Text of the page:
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Crawdaddy's picture

What are these bubbles you speak of? Are they like the so-called chemtrails?

MarketAnarchist's picture

....... Or China could peg its currency to gold along with Russia and Switzerland.

 

Then they could look the west straight in the eye and say

"Checkmate."

 

luckylongshot's picture

It is a big mistake to look at China and assume the same rules apply as apply in the west. China owns its central bank and that means it has a whole range of options that the west does not have. It can write off debt. It can and has given a 60% payrise to bureaucrates to increase demand. It can issue interest free money to fund infrastructure projects, it can execute banksters, it can and has raised pensions 900% over 11 years. The point is that QE has shown it does not work in raising demand and so is ineffective aginst deflation and so the chances of China doing western style QE are zero.

Self-enslavement's picture

We can all only hope they are using the money to build bombs that they will launch at Israel.

Why else would anyone print money, to buy Apple stock?

You have to be fucking kidding me right?

old naughty's picture

the answer is "yes", resoundingly...

with more lives at stake.

Self-enslavement's picture

The entire planet is at stake here. Jewish control of the worlds "governments" is a real and irreversible threat.

cnmcdee's picture

Central bank interest rates will determine the growth rate of the saver and the contraction rate of the borrower.

 

 

Exponere Mendaces's picture

@luckylongshot, I think you're right but not for the reason you state - their partnership with Russia is going to be part of the safety net once the EU crumbles and the USA continues to slide into third-world status.

China also has a record of letting bad bets fail, whether its a private bank or a construction company. They also jail CEO's who they view as corrupt, a practice the USA should emulate but doesn't have the balls to do so.

When the dust clears, China and Russia will be fine, the rest of the world will be wallowing in the "new normal" of currency devaluation and credit crisis.

 

gwiss's picture

China's economy is still dependent on exports, and the exports aren't things that are vital.  Russia could do the precious metals move, because if push comes to shove, countries will do whatever they have to and pay whatever they have to in order to get energy.  On the other hand, countries won't do whatever they have to in order to get manufactured goods.  

Russia, with its low debt, can move to a commodity money without too much pain.  China, whose growth has been entirely dependent on a credit binge that makes the credit expansion of all other countries look like mormons in Vegas, has really grabbed a tiger by the tail, because they are reaching debt saturation, meaning that even though they are trying to buy GDP growth with debt, they are now borrowing multiples of the growth they are able to achieve.  Macau casinos, a proxy for how rich the Chinese elite feel, are on course for revenues to crash 53% this year.  Now, they say this is due to Xi's crackdown on money laundering and corruption, but when combined with the crash in the Baltic index shipping that moves Chinese goods throughout the world, and a once red-hot Chinese property market that is currently collapsing faster than our housing bubble did post Lehman, I'd say they are peeking over the abyss and quietly pissing in their shoes.  1.3 billion people were promised a ticket to the living standards of the west, and they are not going to quietly trudge back to their peasant villages without a fight.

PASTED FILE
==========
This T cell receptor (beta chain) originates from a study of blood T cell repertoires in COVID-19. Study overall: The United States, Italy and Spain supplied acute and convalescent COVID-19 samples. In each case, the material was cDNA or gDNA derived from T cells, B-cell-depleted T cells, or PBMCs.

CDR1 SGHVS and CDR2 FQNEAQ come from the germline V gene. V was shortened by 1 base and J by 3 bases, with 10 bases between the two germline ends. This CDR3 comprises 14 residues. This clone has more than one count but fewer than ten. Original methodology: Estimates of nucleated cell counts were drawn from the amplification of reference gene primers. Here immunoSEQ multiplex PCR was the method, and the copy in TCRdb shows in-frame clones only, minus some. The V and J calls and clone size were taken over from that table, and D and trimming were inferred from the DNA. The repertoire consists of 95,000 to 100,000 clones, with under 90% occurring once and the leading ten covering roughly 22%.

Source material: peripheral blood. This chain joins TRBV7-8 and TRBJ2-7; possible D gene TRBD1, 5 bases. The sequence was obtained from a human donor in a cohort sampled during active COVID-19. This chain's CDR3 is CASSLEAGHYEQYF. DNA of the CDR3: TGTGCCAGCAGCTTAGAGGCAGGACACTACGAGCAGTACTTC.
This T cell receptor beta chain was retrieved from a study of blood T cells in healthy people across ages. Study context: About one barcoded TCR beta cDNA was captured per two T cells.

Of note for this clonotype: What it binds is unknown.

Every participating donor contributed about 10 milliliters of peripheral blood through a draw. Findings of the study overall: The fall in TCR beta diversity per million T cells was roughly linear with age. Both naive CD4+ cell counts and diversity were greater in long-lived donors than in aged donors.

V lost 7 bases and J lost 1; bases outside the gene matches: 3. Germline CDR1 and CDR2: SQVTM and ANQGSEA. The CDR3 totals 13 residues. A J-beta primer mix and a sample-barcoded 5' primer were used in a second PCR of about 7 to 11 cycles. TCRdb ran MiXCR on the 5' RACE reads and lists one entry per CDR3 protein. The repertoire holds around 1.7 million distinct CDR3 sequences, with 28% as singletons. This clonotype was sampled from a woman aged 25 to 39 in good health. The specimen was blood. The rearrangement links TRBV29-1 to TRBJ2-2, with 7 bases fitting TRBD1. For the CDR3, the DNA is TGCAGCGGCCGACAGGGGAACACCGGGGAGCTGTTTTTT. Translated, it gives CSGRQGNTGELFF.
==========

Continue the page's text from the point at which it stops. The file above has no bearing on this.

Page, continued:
Despite their deep and ancient appreciation for the true nature of wealth, their politicians have been snookered by the same confusion about the nature of growth fueled by debt that all advanced economies have been.  They are just now beginning to understand that when you move demand forward from the future using debt you can temporarily achieve above average growth, but it can only be paid for by a prolonged period of below average economic activity.  And below average economic activity is not going to cut it for China's leaders because it is not going to cut it for the Chinese people.  

So, watch Taiwan and Japan.  China will need a distraction and a scapegoat as their economic rocket engine starts to melt, and blaming economic austerity on war is always more politically palatable than blaming it on fucking bonehead political choices.  And politicians are the same no matter what flag they crawl under -- goddamn lying pussies willing to ass fuck their own grandmothers in order to hang onto the power and fame they can't live without.

napper's picture

Not even close.

 

Change "China" to "the US" and "export" to "money printing", you might have a much better case.

 

China's Real estate market is not collapsing, despite central government's repeated attempts to rein in speculations. China is no more dependent on exports than its trading partners dependent on imports, especially the US. China is dependent on energy imports only.

 

There is a financial and economic warfare going on in the world on top of military conflicts the US has started in Europe, Africa, and the Middle East. The NATO crime syndicate is losing ... hence the escalation of rhetorics from puppets in Washington and London.

 

You seem to have been getting your news from the mainstream media.